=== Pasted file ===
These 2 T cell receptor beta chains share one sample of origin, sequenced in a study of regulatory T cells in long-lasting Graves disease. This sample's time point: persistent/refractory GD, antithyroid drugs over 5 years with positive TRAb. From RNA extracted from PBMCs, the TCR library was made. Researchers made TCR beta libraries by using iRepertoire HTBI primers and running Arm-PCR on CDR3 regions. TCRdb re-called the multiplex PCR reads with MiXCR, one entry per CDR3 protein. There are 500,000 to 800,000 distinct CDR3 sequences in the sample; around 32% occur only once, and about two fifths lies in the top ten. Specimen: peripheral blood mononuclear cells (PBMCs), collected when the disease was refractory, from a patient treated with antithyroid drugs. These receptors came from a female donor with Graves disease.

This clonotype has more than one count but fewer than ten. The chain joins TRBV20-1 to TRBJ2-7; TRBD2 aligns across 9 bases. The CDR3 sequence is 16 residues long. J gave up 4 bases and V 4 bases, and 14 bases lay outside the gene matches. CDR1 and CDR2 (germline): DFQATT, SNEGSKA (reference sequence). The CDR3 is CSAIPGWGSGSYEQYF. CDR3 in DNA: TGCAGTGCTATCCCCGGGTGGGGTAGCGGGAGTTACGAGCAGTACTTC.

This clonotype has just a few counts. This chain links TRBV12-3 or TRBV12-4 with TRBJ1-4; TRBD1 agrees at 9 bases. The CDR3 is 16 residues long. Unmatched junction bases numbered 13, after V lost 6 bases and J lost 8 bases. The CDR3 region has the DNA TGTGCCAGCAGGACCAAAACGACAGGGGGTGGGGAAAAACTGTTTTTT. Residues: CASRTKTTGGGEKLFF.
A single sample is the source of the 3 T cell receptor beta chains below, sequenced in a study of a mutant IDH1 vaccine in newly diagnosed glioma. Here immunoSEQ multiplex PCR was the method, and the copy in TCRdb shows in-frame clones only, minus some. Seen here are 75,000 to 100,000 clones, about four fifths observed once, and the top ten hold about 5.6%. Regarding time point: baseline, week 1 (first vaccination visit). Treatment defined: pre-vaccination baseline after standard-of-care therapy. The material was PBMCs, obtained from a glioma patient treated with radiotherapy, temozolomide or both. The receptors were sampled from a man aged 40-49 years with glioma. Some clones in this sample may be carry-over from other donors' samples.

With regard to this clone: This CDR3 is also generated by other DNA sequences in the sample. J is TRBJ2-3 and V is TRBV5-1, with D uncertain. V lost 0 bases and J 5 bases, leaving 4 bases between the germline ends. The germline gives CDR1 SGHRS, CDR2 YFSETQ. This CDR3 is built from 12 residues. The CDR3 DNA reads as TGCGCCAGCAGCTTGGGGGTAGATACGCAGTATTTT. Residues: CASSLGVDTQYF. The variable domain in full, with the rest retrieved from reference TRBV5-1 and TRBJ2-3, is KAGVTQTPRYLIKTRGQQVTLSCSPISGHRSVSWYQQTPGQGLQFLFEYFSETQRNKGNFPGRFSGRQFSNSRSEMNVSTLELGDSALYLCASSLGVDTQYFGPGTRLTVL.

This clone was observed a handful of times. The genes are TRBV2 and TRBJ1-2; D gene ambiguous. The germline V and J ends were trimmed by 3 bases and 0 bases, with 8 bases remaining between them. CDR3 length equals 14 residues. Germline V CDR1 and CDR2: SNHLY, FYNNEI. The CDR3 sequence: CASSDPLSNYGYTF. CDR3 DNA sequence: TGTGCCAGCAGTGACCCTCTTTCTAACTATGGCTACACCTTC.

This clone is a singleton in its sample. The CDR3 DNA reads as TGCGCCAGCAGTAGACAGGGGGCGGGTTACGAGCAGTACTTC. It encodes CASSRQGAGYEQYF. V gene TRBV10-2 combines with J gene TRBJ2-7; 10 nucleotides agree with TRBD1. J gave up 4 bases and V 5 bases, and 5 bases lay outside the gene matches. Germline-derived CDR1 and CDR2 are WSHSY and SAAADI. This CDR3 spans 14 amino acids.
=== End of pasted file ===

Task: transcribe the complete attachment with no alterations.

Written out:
These 2 T cell receptor beta chains share one sample of origin, sequenced in a study of regulatory T cells in long-lasting Graves disease. This sample's time point: persistent/refractory GD, antithyroid drugs over 5 years with positive TRAb. From RNA extracted from PBMCs, the TCR library was made. Researchers made TCR beta libraries by using iRepertoire HTBI primers and running Arm-PCR on CDR3 regions. TCRdb re-called the multiplex PCR reads with MiXCR, one entry per CDR3 protein. There are 500,000 to 800,000 distinct CDR3 sequences in the sample; around 32% occur only once, and about two fifths lies in the top ten. Specimen: peripheral blood mononuclear cells (PBMCs), collected when the disease was refractory, from a patient treated with antithyroid drugs. These receptors came from a female donor with Graves disease.

This clonotype has more than one count but fewer than ten. The chain joins TRBV20-1 to TRBJ2-7; TRBD2 aligns across 9 bases. The CDR3 sequence is 16 residues long. J gave up 4 bases and V 4 bases, and 14 bases lay outside the gene matches. CDR1 and CDR2 (germline): DFQATT, SNEGSKA (reference sequence). The CDR3 is CSAIPGWGSGSYEQYF. CDR3 in DNA: TGCAGTGCTATCCCCGGGTGGGGTAGCGGGAGTTACGAGCAGTACTTC.

This clonotype has just a few counts. This chain links TRBV12-3 or TRBV12-4 with TRBJ1-4; TRBD1 agrees at 9 bases. The CDR3 is 16 residues long. Unmatched junction bases numbered 13, after V lost 6 bases and J lost 8 bases. The CDR3 region has the DNA TGTGCCAGCAGGACCAAAACGACAGGGGGTGGGGAAAAACTGTTTTTT. Residues: CASRTKTTGGGEKLFF.
A single sample is the source of the 3 T cell receptor beta chains below, sequenced in a study of a mutant IDH1 vaccine in newly diagnosed glioma. Here immunoSEQ multiplex PCR was the method, and the copy in TCRdb shows in-frame clones only, minus some. Seen here are 75,000 to 100,000 clones, about four fifths observed once, and the top ten hold about 5.6%. Regarding time point: baseline, week 1 (first vaccination visit). Treatment defined: pre-vaccination baseline after standard-of-care therapy. The material was PBMCs, obtained from a glioma patient treated with radiotherapy, temozolomide or both. The receptors were sampled from a man aged 40-49 years with glioma. Some clones in this sample may be carry-over from other donors' samples.

With regard to this clone: This CDR3 is also generated by other DNA sequences in the sample. J is TRBJ2-3 and V is TRBV5-1, with D uncertain. V lost 0 bases and J 5 bases, leaving 4 bases between the germline ends. The germline gives CDR1 SGHRS, CDR2 YFSETQ. This CDR3 is built from 12 residues. The CDR3 DNA reads as TGCGCCAGCAGCTTGGGGGTAGATACGCAGTATTTT. Residues: CASSLGVDTQYF. The variable domain in full, with the rest retrieved from reference TRBV5-1 and TRBJ2-3, is KAGVTQTPRYLIKTRGQQVTLSCSPISGHRSVSWYQQTPGQGLQFLFEYFSETQRNKGNFPGRFSGRQFSNSRSEMNVSTLELGDSALYLCASSLGVDTQYFGPGTRLTVL.

This clone was observed a handful of times. The genes are TRBV2 and TRBJ1-2; D gene ambiguous. The germline V and J ends were trimmed by 3 bases and 0 bases, with 8 bases remaining between them. CDR3 length equals 14 residues. Germline V CDR1 and CDR2: SNHLY, FYNNEI. The CDR3 sequence: CASSDPLSNYGYTF. CDR3 DNA sequence: TGTGCCAGCAGTGACCCTCTTTCTAACTATGGCTACACCTTC.

This clone is a singleton in its sample. The CDR3 DNA reads as TGCGCCAGCAGTAGACAGGGGGCGGGTTACGAGCAGTACTTC. It encodes CASSRQGAGYEQYF. V gene TRBV10-2 combines with J gene TRBJ2-7; 10 nucleotides agree with TRBD1. J gave up 4 bases and V 5 bases, and 5 bases lay outside the gene matches. Germline-derived CDR1 and CDR2 are WSHSY and SAAADI. This CDR3 spans 14 amino acids.